therefor shall constitute a lien on the judgment. It shall be the
responsibility of the Clerk of Court or his duly authorized deputy
to enforce said lien and assess and collect the additional fee.
Same Same Same The trial court should give the defendant
a reasonable time, but in no case beyond the applicable
prescriptive or reglementary period, to pay the filing fees for her
permissive counterclaim.The above mentioned ruling in Sun
Insurance has been reiterated in the recent case of Suson v. Court
of Appeals. In Suson, the Court explained that although the
payment of the prescribed docket fees is a jurisdictional
requirement, its nonpayment does not result in the automatic
dismissal of the case provided the docket fees are paid within the
applicable prescriptive or reglementary period. Coming now to the
case at bar, it has not been alleged by respondent and there is
nothing in the records to show that petitioner has attempted to
evade the payment of the proper docket fees for her permissive
counterclaim. As a matter of fact, after respondent filed its motion
to dismiss petitioners counterclaim based on her failure to pay
docket fees, petitioner immediately filed a motion with the trial
court, asking it to declare her counterclaim as compulsory in
nature and therefore exempt from docket fees and, in addition, to
declare that respondent was in default for its failure to answer
her counterclaim. However, the trial court dismissed petitioners
counterclaim. Pursuant to this Courts ruling in Sun Insurance,
the trial court should have instead given petitioner a reasonable
time, but in no case beyond the applicable prescriptive or
reglementary period, to pay the filing fees for her permissive
counterclaim.
Same Same Same Pleadings and Practice There is no need
to file an answer to a permissive counterclaim until the defendant
shall have paid the prescribed docket fees for only then shall the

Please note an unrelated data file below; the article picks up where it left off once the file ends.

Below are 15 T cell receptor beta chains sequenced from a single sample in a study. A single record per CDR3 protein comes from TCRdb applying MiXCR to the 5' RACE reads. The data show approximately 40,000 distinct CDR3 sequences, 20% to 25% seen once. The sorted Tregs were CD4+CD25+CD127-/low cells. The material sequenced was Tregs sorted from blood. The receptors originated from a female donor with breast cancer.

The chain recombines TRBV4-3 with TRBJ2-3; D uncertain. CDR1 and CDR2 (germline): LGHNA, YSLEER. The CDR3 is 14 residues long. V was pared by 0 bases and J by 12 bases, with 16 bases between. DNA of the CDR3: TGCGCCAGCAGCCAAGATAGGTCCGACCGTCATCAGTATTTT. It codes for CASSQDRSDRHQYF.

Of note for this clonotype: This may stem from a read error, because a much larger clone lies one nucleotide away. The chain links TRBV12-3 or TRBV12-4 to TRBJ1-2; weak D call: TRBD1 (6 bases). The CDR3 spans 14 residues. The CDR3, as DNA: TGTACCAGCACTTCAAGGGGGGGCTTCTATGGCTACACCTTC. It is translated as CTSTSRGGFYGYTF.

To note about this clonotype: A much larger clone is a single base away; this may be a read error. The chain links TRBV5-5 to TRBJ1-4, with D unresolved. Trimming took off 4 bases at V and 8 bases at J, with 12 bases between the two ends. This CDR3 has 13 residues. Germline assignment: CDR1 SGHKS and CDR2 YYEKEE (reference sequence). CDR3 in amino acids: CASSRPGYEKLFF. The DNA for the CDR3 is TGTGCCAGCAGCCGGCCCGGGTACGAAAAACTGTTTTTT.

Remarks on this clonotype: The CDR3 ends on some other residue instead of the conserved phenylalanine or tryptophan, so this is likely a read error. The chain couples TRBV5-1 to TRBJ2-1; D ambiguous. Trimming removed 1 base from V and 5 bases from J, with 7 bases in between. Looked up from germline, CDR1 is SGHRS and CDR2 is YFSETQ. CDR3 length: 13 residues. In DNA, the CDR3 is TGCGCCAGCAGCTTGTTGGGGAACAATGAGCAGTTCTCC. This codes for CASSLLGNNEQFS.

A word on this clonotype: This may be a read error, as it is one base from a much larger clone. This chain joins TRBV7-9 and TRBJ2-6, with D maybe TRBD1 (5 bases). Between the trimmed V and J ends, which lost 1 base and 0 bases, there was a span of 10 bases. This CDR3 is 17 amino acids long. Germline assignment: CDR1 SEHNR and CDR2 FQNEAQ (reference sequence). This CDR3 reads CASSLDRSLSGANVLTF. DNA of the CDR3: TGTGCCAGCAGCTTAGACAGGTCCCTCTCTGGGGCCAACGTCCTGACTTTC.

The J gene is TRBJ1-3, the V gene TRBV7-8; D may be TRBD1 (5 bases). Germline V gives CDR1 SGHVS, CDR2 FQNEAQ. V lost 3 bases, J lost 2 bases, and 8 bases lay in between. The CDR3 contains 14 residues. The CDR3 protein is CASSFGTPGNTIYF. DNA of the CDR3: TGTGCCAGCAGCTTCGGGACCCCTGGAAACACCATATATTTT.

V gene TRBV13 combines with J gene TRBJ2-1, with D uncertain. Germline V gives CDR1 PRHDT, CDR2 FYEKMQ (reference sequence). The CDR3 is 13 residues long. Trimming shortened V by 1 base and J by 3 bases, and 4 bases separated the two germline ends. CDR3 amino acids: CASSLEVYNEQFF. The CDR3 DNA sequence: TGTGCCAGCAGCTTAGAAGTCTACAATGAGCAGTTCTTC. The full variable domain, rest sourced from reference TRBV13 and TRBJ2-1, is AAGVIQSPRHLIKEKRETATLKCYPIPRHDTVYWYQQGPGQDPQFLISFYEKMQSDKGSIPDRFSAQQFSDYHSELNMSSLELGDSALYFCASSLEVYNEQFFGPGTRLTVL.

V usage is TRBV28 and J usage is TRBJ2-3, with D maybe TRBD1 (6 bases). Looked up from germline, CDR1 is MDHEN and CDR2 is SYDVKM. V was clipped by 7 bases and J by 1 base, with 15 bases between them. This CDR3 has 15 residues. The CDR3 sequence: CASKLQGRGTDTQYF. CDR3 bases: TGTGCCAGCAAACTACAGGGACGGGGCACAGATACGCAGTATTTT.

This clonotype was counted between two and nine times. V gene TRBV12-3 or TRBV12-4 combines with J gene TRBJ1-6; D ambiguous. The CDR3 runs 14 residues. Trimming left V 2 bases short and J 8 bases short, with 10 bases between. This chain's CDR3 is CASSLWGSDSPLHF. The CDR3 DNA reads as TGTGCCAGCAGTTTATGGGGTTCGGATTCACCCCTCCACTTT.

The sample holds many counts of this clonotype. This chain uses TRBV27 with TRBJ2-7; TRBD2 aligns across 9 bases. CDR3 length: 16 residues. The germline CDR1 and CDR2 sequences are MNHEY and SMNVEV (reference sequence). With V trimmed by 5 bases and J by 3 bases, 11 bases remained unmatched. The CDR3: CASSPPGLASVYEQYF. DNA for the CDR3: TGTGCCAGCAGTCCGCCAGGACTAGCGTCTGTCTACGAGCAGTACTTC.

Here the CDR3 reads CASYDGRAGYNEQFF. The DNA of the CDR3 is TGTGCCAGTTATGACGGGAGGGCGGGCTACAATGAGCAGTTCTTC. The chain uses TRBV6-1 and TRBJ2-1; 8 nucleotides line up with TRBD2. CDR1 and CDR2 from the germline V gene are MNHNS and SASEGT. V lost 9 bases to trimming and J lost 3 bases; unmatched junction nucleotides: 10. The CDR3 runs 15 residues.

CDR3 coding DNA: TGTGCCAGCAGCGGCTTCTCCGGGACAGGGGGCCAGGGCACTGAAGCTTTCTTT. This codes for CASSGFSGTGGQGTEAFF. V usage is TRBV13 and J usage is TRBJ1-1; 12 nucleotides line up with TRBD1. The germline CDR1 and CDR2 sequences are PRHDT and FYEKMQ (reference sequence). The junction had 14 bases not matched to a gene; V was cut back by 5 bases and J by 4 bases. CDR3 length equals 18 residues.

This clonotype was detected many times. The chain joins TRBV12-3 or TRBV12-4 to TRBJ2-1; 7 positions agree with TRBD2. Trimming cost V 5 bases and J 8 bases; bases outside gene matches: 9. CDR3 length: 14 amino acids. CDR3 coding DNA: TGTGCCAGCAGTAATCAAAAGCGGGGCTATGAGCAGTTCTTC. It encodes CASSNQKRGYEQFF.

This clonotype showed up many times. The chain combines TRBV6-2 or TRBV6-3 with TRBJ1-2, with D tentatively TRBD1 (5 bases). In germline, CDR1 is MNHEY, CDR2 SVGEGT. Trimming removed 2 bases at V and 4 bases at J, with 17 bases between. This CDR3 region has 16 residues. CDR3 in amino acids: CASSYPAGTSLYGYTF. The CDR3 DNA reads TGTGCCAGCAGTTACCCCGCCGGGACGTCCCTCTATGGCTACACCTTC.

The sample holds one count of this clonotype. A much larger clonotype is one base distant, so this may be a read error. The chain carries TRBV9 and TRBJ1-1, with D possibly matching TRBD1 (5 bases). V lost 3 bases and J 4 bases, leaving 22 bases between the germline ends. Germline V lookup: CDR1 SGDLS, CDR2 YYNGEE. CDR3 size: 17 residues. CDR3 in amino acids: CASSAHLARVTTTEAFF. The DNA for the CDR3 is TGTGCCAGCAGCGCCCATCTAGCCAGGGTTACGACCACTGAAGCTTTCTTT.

court acquire jurisdiction over such claim.Petitioner asserts

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that the trial court should have declared respondent in default for
having failed to answer her counterclaim. Insofar as the
permissive counterclaim of petitioner is concerned, there is
obviously no need to file an answer until petitioner has paid the
prescribed docket fees for only then shall the court acquire
jurisdiction over such claim. Meanwhile, the compulsory
counterclaim of petitioner for damages based on the filing by
respondent of an allegedly unfounded and malicious suit need not
be answered since it is inseparable from the

117

VOL. 350, JANUARY 23, 2001 117

Alday vs. FGU Insurance Corporation

claims of respondent. If respondent were to answer the


compulsory counterclaim of petitioner, it would merely result in
the former pleading the same facts raised in its complaint.

PETITION for review on certiorari of a decision of the


Court of Appeals.

The facts are stated in the opinion of the Court.


Cruz, Durian, Alday & CruzMatters for petitioner.
Jacinto Jimenez for respondent.

GONZAGAREYES, J.:

On 5 May 1989, respondent FGU Insurance Corporation1


filed a complaint with the Regional Trial Court of Makati
alleging that petitioner Evangeline K. Alday owed it
P114,650.76, representing unliquidated cash advances,
unremitted costs of premiums and other charges incurred
by petitioner in the course 2
of her work as an insurance
agent for respondent. Respondent also prayed for3
exemplary damages, attorneys fees, and costs of suit.
Petitioner filed her answer and by way of counterclaim,
asserted her right for the payment of P104,893.45,
representing direct commissions, profit commissions and
contingent bonuses earned from 1 July 1986 to 7 December
1986, and for accumulated premium reserves amounting to
P500,000.00. In addition, petitioner prayed for attorneys
fees, litigation expenses, moral damages and exemplary